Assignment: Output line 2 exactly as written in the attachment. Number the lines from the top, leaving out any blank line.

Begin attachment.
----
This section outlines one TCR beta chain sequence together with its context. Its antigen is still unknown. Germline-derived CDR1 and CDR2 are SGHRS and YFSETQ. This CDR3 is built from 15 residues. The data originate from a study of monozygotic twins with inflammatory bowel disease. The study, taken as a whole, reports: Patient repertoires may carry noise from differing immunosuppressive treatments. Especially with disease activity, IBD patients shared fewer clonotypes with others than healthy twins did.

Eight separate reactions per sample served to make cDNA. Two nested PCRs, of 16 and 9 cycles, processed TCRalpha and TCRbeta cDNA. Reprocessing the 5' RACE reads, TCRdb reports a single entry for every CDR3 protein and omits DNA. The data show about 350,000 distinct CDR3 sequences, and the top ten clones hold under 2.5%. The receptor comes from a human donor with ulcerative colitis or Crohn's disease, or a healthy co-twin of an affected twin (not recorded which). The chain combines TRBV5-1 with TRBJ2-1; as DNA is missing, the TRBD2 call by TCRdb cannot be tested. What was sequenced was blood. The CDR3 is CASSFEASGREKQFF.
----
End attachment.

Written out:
Eight separate reactions per sample served to make cDNA. Two nested PCRs, of 16 and 9 cycles, processed TCRalpha and TCRbeta cDNA. Reprocessing the 5' RACE reads, TCRdb reports a single entry for every CDR3 protein and omits DNA. The data show about 350,000 distinct CDR3 sequences, and the top ten clones hold under 2.5%. The receptor comes from a human donor with ulcerative colitis or Crohn's disease, or a healthy co-twin of an affected twin (not recorded which). The chain combines TRBV5-1 with TRBJ2-1; as DNA is missing, the TRBD2 call by TCRdb cannot be tested. What was sequenced was blood. The CDR3 is CASSFEASGREKQFF.